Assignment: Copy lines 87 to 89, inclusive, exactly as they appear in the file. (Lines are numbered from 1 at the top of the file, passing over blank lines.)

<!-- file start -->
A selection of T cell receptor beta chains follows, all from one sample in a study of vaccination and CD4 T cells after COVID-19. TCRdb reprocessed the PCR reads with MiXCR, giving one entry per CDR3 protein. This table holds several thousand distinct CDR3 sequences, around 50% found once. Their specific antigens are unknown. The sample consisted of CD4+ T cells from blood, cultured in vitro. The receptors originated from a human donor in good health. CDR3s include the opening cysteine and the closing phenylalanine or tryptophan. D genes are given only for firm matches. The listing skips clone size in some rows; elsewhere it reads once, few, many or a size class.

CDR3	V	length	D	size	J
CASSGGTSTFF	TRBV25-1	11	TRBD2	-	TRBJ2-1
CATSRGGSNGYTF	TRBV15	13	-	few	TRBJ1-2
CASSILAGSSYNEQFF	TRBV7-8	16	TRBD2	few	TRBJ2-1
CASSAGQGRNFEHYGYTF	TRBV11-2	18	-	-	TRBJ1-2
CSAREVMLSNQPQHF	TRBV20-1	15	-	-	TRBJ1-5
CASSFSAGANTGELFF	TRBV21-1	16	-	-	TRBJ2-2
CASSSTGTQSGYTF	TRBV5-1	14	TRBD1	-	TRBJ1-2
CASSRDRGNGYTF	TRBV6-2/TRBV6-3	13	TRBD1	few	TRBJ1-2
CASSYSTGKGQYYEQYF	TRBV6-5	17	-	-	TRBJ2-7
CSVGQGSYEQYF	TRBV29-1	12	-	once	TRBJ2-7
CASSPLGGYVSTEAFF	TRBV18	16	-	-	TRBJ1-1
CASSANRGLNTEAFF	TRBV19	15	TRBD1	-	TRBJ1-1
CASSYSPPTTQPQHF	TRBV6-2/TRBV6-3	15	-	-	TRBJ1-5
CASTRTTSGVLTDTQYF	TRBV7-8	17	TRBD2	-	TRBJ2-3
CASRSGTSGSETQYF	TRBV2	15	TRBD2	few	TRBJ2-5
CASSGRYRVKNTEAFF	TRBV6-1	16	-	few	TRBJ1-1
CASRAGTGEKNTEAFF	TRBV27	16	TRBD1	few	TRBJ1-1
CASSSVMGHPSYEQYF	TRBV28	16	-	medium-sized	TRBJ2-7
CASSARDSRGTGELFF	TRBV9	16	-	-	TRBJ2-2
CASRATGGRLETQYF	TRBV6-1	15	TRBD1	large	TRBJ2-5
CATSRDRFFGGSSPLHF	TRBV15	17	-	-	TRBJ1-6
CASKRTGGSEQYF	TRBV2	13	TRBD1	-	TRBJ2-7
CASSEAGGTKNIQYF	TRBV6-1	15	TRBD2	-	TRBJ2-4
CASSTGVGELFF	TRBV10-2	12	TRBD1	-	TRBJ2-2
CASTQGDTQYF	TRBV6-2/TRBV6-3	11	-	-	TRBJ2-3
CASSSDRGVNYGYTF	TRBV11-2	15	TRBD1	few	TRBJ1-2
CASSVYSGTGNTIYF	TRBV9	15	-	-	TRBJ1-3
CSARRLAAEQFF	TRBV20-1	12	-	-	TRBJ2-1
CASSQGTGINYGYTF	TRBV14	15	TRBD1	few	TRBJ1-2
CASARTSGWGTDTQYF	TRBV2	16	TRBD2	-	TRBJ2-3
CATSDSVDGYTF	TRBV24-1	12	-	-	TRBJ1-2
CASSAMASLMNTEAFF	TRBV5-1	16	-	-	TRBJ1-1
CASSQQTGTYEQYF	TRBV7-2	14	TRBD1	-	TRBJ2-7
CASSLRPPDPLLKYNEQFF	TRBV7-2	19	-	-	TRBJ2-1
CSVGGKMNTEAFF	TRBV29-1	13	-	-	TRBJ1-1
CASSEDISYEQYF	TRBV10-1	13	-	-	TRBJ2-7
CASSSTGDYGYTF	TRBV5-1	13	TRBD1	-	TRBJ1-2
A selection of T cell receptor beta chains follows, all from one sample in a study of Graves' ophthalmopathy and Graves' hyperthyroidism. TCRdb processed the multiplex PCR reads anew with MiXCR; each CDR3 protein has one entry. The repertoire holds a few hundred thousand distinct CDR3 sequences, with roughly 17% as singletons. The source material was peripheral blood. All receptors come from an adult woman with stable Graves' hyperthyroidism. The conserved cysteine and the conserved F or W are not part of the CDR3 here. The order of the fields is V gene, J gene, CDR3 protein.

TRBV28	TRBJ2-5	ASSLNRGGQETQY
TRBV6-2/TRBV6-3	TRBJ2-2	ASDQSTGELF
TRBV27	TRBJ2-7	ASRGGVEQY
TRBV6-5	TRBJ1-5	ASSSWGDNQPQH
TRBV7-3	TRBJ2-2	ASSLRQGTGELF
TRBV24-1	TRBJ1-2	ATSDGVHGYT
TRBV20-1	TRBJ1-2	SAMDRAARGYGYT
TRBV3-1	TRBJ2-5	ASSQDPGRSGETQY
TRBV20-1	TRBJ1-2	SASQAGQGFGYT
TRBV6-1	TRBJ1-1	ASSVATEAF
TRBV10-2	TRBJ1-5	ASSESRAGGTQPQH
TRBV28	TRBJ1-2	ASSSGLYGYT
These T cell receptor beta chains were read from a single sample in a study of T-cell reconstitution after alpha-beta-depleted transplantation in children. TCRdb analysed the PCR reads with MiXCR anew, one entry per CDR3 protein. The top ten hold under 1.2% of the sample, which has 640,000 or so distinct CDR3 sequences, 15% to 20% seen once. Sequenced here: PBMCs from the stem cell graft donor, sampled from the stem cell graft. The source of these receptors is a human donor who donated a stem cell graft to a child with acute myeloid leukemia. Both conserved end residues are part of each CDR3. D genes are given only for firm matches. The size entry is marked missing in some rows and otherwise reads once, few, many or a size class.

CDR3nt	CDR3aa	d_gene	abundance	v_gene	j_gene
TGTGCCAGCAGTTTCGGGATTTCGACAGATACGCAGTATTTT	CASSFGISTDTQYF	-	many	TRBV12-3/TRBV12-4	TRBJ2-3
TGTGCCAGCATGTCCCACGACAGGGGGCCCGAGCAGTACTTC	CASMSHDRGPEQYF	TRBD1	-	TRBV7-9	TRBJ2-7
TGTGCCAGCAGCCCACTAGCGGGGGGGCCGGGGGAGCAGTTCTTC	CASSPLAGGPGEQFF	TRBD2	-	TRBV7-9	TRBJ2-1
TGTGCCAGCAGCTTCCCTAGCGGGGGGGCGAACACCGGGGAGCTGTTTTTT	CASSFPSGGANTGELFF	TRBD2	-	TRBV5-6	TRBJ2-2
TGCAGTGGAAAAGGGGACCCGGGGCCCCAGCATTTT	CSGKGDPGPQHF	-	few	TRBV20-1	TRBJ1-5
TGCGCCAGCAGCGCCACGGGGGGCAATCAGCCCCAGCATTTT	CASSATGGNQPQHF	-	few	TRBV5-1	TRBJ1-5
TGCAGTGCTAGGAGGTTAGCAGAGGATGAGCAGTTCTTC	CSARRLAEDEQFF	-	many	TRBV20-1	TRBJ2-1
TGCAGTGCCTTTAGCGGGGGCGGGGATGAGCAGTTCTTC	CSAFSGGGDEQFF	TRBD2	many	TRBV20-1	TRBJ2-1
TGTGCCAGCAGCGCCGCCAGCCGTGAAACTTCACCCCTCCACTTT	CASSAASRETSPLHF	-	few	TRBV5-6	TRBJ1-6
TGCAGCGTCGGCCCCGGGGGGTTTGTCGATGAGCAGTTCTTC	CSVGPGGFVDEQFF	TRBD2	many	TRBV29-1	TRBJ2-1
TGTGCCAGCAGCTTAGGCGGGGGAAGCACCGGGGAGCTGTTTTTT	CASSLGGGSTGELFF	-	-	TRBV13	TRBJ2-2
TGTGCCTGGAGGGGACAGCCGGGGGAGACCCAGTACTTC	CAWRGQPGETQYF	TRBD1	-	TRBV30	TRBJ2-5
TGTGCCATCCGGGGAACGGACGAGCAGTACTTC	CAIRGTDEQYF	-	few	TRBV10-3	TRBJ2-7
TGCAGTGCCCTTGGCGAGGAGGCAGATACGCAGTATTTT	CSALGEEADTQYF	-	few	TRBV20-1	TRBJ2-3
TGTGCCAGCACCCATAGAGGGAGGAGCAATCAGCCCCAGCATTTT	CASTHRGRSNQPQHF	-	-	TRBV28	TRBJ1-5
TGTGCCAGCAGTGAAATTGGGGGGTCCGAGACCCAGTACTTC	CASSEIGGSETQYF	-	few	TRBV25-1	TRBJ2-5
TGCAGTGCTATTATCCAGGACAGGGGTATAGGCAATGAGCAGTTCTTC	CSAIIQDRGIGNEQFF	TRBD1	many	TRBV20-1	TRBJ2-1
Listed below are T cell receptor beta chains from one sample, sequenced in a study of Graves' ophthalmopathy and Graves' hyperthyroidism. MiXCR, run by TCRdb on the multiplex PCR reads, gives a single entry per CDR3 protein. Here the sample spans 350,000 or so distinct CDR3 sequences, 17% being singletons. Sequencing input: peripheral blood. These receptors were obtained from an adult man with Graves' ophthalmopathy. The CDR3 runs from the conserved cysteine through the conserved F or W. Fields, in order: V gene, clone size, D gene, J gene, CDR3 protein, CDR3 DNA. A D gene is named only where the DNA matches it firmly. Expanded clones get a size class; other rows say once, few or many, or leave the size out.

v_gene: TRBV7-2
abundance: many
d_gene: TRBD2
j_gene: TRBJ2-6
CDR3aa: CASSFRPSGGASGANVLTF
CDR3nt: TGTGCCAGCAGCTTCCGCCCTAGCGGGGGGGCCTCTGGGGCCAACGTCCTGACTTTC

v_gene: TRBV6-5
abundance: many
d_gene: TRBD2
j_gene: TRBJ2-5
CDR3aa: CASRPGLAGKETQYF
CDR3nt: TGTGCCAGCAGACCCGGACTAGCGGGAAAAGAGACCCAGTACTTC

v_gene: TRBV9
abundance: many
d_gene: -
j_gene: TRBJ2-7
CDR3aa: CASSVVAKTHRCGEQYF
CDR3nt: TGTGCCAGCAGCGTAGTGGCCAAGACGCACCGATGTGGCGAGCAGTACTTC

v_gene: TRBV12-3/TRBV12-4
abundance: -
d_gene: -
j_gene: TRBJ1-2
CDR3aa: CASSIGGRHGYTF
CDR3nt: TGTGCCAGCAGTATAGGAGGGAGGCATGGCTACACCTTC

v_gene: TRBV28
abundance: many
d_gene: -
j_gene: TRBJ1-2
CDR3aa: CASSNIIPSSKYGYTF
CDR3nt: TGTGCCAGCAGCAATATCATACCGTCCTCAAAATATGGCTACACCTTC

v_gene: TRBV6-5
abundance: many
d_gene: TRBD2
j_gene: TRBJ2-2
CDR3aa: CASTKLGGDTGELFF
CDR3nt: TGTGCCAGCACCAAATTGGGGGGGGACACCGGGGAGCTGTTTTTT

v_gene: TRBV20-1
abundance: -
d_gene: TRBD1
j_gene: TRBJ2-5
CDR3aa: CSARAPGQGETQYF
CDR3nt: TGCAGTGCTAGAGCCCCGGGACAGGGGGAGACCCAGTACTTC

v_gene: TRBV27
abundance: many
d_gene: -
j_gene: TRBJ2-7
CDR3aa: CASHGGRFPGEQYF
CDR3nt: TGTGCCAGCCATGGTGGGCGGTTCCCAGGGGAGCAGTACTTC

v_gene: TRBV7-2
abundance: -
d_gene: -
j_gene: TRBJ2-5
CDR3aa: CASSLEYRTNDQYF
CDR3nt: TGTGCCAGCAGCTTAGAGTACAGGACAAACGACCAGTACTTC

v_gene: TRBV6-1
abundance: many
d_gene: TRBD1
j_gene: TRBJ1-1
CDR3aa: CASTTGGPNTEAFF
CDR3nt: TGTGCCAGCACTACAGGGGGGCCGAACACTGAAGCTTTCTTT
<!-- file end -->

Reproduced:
d_gene: -
j_gene: TRBJ2-7
CDR3aa: CASSVVAKTHRCGEQYF